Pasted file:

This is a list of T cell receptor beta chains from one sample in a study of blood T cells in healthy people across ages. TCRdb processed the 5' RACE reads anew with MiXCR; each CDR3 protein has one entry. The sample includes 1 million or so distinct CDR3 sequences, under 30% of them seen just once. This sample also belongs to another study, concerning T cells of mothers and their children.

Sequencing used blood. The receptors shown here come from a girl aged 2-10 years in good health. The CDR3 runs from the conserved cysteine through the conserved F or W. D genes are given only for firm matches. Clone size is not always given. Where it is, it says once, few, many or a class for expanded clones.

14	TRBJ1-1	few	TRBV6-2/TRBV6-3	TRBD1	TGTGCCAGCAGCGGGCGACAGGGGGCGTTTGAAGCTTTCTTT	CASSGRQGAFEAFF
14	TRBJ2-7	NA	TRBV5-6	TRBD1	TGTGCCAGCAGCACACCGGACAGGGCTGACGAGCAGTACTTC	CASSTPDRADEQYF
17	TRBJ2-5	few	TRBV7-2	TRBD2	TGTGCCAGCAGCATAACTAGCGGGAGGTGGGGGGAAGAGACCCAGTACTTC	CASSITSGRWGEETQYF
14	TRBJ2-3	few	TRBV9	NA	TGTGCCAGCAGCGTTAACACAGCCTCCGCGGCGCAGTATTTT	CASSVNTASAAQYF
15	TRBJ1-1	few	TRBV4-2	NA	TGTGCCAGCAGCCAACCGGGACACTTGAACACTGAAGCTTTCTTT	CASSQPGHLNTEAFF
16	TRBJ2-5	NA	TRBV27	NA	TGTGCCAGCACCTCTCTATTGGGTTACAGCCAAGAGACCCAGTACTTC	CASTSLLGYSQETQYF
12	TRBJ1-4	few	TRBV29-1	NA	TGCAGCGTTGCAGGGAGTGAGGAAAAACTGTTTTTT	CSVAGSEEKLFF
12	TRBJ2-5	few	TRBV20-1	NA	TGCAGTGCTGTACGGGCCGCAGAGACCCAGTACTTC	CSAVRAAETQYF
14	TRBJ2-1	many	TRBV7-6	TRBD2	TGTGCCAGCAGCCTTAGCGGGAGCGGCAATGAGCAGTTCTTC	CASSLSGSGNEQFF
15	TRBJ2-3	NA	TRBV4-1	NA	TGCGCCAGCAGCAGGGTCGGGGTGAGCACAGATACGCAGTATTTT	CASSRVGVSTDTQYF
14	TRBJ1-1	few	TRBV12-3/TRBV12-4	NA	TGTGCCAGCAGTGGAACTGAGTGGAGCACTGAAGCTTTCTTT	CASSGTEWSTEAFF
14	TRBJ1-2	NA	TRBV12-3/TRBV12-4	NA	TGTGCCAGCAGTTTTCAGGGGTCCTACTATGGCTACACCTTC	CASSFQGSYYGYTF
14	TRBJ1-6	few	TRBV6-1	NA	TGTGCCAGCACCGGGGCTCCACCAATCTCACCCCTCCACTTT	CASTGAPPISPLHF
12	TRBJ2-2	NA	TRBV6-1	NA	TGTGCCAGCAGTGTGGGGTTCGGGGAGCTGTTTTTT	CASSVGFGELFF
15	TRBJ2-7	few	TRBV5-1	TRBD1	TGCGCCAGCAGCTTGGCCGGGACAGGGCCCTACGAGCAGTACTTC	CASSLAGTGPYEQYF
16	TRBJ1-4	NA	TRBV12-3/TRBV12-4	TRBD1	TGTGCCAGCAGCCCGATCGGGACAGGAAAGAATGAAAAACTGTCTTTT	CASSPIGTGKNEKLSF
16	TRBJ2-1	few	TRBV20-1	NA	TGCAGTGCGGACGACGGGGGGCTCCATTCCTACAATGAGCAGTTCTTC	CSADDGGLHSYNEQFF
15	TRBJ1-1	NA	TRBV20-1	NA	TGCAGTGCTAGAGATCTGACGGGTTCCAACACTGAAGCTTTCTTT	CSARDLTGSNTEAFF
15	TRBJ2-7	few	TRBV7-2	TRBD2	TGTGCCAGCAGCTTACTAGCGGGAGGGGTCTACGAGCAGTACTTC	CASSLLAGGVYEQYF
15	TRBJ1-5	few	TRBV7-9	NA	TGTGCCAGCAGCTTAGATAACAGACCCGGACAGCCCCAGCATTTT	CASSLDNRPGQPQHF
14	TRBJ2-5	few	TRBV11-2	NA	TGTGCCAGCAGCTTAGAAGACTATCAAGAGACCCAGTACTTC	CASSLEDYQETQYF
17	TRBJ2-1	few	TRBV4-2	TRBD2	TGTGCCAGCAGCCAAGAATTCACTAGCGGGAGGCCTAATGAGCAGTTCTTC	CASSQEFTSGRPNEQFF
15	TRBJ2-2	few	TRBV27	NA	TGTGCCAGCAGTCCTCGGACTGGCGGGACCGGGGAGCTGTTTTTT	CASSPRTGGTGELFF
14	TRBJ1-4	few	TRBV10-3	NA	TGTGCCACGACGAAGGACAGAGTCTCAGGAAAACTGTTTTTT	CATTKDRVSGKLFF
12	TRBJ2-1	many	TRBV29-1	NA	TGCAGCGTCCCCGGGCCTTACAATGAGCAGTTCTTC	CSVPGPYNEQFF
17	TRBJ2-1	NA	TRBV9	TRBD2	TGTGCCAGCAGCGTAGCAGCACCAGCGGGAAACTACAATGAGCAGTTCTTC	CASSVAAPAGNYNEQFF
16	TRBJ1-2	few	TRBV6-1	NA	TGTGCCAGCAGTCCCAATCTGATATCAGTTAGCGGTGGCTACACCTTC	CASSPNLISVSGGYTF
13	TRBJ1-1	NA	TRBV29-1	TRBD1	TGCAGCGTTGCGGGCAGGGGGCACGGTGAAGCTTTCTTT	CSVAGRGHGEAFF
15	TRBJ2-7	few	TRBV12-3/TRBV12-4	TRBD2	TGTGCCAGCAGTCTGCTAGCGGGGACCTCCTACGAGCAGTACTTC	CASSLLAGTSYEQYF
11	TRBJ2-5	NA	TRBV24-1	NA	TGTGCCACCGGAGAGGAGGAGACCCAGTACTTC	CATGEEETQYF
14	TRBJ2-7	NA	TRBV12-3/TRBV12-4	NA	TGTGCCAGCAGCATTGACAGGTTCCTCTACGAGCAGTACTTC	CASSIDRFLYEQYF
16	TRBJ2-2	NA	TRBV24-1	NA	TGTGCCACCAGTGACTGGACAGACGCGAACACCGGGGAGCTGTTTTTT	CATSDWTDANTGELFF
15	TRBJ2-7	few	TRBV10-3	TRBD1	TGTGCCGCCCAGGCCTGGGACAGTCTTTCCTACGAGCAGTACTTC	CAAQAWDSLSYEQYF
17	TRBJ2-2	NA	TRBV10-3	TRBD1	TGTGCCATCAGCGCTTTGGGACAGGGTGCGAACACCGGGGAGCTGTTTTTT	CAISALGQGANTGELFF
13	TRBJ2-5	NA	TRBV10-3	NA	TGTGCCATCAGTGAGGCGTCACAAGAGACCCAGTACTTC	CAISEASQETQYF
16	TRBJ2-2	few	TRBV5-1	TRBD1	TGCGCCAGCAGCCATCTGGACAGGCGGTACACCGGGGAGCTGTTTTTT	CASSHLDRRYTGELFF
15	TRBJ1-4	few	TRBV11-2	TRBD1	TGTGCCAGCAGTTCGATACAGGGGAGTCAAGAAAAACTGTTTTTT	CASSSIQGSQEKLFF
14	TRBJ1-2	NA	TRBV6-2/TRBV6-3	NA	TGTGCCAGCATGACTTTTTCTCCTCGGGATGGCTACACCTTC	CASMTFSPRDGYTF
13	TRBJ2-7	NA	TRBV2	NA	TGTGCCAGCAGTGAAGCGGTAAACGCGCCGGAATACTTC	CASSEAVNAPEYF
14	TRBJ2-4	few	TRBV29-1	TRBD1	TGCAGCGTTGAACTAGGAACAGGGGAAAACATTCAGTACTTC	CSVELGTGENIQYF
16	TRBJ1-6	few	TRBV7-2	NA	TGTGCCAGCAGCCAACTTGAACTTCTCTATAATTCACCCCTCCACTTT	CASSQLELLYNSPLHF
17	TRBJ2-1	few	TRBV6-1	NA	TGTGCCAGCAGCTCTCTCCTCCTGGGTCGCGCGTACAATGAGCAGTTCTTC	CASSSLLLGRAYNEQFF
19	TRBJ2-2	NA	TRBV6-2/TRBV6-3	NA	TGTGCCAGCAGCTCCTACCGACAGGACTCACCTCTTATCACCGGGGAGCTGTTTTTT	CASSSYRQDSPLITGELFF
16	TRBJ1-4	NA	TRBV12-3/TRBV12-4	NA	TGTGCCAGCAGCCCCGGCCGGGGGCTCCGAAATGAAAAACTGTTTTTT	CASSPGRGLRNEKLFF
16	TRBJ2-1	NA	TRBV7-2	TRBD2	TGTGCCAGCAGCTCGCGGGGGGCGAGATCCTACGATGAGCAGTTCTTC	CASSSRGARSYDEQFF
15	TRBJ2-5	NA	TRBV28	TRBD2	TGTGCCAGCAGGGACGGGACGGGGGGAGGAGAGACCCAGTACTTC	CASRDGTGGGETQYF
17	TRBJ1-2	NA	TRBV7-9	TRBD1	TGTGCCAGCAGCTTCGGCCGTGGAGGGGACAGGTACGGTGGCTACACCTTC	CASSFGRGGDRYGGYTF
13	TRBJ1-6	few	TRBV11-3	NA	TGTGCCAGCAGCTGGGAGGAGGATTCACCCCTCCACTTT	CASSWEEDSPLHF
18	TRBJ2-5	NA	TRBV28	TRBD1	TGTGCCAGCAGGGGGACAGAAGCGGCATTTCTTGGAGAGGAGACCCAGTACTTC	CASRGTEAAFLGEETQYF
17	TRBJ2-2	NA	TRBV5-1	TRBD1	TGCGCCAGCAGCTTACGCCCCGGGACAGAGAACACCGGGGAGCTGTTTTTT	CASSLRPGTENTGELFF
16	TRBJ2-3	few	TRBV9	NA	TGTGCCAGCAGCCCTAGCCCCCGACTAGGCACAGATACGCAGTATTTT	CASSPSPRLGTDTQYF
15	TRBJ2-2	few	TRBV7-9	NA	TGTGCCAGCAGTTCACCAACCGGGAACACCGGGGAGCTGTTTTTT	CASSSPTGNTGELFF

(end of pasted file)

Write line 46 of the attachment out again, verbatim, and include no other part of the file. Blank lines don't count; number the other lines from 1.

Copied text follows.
16	TRBJ1-4	NA	TRBV12-3/TRBV12-4	NA	TGTGCCAGCAGCCCCGGCCGGGGGCTCCGAAATGAAAAACTGTTTTTT	CASSPGRGLRNEKLFF